As I start to write this, it's eleven o'clock at night, and I've just got back from a bachata class where I sat through a number of songs without getting up to dance. You wouldn't know it, but I'm sat here crying, desperately trying to maintain my focus on the screen, and generally feeling quite emotional. At the same time, I feel it's wrong to be this way, because I was born into a time when we were told that men didn't cry.
I hugged a friend earlier. We don't have the kind of friendship in which that kind of physical contact happens, but she told me something that made the hug feel appropriate. Actually, if I hadn't responded in that way, I would now be cursing myself for not responding in the way I should. The hug was a very honest expression of what she means to me as a friend, and an equally honest response to what she had to tell me.
Unfortunately, a hug isn't just a hug for me. I hide a lot of what I feel from the world. I waited until I was alone before I cried. I waited until I was alone before I let the full weight of my feelings hit me. In public, it's like I'm wearing a mask which hides what I'm feeling. A hug can send that mask crashing to the floor, where it shatters into a million pieces (I also wrote that last bit in a response I made to a question on Quora - I think the imagery sums it up nicely).
So, I'm sat here, overwhelmed by emotion. This is the part of me that no one sees. I've heard from a number of sources recently that I should be more open, and I'm trying my best with that.
A good friend asked me, just last week, who I would talk to if I needed someone to talk to. It's a question I've been asked a number of times. The answer is that there are people who get little snippets of what's on my mind, but I'm still quite protective of my inner world, as it were. Instead, I do things like sitting here, alone, and just trying to come to terms with the fact that I've allowed myself to become an emotional wreck.
Do you want to know something? Being an emotional wreck seems to be just what I need right now. I'm alone, so I don't have to feel embarrassed about it, and so much has happened over the last number of months that any one of those things could have seen me feeling like I feel right now. There's a sense that I need to feel like this, that this is some kind of release. Maybe if my friend could see me, she'd wish she hadn't told me her news at this time, but I actually should be thanking her. Maybe she'd get another hug.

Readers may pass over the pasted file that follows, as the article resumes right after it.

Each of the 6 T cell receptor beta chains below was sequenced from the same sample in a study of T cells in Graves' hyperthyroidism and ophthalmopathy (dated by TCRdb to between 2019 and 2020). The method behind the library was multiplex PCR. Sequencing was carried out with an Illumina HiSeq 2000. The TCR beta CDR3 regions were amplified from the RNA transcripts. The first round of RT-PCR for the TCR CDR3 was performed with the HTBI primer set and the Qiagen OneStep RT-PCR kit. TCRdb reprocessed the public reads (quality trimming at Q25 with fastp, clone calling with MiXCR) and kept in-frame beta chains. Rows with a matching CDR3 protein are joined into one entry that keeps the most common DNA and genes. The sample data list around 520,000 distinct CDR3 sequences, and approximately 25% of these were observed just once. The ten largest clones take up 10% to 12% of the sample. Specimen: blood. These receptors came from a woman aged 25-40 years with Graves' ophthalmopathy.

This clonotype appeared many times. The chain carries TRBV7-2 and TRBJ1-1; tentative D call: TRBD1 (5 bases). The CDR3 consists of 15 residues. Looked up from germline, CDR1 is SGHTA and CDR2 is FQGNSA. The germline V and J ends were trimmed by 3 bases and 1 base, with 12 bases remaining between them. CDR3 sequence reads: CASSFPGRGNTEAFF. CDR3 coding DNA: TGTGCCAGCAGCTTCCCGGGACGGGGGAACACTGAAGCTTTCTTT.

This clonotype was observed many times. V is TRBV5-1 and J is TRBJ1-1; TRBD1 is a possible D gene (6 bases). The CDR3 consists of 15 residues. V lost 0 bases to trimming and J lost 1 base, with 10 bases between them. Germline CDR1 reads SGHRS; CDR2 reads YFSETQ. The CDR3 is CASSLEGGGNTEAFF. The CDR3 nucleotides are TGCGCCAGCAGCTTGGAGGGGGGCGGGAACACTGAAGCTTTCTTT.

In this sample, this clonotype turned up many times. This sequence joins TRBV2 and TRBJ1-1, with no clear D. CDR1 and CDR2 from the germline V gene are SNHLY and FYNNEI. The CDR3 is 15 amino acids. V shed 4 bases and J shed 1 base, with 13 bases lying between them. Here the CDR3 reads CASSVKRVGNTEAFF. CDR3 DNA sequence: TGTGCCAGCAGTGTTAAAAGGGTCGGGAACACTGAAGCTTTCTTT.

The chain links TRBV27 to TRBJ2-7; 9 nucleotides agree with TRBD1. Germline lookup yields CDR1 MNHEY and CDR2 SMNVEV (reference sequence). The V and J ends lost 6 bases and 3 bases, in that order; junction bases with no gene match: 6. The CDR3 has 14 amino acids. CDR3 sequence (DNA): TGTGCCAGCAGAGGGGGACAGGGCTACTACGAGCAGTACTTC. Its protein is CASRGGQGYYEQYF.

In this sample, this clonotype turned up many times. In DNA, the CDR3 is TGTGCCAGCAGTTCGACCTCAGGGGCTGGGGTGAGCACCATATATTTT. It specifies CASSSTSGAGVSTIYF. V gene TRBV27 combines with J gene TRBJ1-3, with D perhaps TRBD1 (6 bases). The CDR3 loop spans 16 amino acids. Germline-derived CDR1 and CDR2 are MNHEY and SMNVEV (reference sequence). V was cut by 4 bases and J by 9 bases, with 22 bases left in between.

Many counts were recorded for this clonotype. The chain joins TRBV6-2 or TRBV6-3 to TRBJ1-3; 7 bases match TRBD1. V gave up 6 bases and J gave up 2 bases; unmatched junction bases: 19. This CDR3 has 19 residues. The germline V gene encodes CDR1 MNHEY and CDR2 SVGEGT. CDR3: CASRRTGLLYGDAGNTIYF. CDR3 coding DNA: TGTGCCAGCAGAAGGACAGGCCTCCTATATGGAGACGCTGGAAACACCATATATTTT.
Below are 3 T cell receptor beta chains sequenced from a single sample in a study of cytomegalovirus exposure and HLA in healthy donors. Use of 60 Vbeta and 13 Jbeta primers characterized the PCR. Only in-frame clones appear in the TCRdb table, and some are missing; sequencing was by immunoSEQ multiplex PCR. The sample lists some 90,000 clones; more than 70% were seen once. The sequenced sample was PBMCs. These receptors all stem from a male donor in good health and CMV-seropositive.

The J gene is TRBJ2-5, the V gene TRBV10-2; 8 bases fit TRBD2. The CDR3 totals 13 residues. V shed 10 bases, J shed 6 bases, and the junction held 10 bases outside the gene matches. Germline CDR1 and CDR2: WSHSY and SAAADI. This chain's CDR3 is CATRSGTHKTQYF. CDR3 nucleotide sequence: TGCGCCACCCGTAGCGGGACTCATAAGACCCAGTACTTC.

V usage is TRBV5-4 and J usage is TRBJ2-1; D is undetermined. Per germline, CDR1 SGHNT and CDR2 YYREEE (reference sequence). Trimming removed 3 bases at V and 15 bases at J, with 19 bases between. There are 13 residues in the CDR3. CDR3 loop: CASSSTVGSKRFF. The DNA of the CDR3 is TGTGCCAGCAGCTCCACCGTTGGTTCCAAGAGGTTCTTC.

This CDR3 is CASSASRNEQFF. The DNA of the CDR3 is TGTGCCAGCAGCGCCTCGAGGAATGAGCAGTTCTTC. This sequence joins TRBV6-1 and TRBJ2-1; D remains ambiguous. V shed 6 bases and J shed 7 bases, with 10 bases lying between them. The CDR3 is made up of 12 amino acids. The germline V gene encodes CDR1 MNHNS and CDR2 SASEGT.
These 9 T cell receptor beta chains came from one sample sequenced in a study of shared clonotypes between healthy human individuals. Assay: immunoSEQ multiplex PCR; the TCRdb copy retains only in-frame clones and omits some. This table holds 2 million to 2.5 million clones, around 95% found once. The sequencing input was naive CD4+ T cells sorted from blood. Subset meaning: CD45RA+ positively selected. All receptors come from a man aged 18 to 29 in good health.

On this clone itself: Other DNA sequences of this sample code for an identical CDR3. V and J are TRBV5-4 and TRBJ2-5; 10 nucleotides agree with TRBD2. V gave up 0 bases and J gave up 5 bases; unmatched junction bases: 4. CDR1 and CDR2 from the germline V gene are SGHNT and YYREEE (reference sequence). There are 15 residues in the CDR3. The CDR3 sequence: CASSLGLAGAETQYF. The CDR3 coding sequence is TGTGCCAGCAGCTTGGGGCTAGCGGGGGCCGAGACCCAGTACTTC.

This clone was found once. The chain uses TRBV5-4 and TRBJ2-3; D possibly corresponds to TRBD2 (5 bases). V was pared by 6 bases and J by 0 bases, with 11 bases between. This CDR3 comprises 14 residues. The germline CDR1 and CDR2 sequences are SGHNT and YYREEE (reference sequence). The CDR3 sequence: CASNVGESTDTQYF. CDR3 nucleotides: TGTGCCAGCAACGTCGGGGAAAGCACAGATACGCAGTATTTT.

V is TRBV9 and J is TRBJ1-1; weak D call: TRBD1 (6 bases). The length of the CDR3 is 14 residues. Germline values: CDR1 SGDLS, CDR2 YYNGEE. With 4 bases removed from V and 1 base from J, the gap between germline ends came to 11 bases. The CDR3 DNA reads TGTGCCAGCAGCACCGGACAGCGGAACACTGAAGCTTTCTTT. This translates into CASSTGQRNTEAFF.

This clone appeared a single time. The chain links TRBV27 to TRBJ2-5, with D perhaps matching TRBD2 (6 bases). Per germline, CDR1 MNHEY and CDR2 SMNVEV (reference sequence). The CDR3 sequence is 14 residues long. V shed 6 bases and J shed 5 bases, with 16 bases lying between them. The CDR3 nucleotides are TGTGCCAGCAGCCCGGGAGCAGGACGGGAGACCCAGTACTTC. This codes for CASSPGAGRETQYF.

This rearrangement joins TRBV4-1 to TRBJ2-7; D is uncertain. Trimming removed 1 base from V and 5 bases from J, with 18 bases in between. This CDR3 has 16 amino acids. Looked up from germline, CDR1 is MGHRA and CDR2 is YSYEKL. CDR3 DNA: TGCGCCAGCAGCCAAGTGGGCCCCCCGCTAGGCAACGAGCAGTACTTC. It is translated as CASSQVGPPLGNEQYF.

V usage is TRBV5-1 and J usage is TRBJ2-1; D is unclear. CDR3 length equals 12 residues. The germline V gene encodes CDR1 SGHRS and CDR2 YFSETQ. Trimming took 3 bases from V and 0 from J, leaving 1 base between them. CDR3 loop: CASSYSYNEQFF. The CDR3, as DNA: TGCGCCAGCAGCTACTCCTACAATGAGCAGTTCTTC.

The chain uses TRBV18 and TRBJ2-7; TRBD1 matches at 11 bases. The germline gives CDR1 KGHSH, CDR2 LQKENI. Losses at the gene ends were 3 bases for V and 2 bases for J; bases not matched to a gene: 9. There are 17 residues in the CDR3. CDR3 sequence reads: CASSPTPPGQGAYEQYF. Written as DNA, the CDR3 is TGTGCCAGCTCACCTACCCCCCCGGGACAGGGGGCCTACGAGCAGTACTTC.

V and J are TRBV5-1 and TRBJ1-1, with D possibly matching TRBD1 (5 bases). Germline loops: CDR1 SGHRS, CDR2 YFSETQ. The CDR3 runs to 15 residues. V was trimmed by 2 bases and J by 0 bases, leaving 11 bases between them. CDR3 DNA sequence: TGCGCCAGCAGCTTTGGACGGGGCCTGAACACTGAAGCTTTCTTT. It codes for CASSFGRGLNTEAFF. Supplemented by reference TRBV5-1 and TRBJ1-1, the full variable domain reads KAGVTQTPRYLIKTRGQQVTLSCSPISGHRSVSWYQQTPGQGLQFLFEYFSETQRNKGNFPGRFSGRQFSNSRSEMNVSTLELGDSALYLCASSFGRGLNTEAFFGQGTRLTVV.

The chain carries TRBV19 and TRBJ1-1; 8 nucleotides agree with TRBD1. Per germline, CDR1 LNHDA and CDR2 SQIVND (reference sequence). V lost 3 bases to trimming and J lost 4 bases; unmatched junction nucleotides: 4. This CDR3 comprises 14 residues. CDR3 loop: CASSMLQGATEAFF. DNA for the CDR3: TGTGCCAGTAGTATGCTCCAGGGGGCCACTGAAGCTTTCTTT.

I'm releasing a whole load of repressed feelings, and to my mind, that's healthy. This seems to be my way of dealing with things. I'm sorry if this post is disjointed but, considering what I'm feeling right now, to me it seems surprisingly eloquent.
Sunday, 8 January 2017
When someone says I'm the quiet, reflective type, or the strong, silent type, I know what they're talking about. Sometimes, I wish I could be different. I often question whether, if I'd had a more outgoing nature, I'd be spending quite so much time alone now. The world seems to favour those who are more open, vocal and better able to promote themselves.
Sometimes, the loneliness affects me more. This is one of those times. A week ago, I was still with the woman I love. The key point is that being around other people doesn't always cure the loneliness. Sometimes, being a part of the crowd can feel like the loneliest place on Earth. Yeah, it's the old cliché about being alone in a crowd. The happy medium is talking with someone, one to one, who gets it. The nature of this thing is that you often still find yourself listening more than you speak, but having someone there who understands is beyond value to you.
A lot of people don't understand. They talk, and talk some more, and become frustrated by the lack of response. There's no question that I'm listening, but I suppose the defining quality of this thing is that we don't JUST listen: we carefully consider what's been said (and, in my case, a load of stuff that hasn't been said) before we even think about formulating our own reply. I'm not saying that other people don't think before they speak, though it sometimes seems that way, but us quiet types probably spend more time considering what's been said and how to respond. In conversations where people interrupt each other, cut each other off and talk at the same time, we don't stand a chance.
Some sources compare introversion to the battery on a mobile phone, and say that an introvert's energy quickly drains in social situations. That's true to a point, but I'd say it depends on the type of social situation. I know a few people who don't drain my energy. Sometimes I need to disconnect and take time to think about things, but some people allow me the space to think, as though they somehow understand how much it's needed.
If there's too much noise, too much external stimuli or other environmental cues, then I'm more likely to feel drained much more quickly. I'll probably leave, if that's the case, but I'll wish I didn't have to leave.
I hope I've explained this well. According to the Myers Briggs Type Indicator, I'm a particular type of introvert, known as an INFJ, so others may experience introversion in a different way. My hope is that what I've written helps someone, though, whether they're an introvert or someone who is trying to gain a better understanding.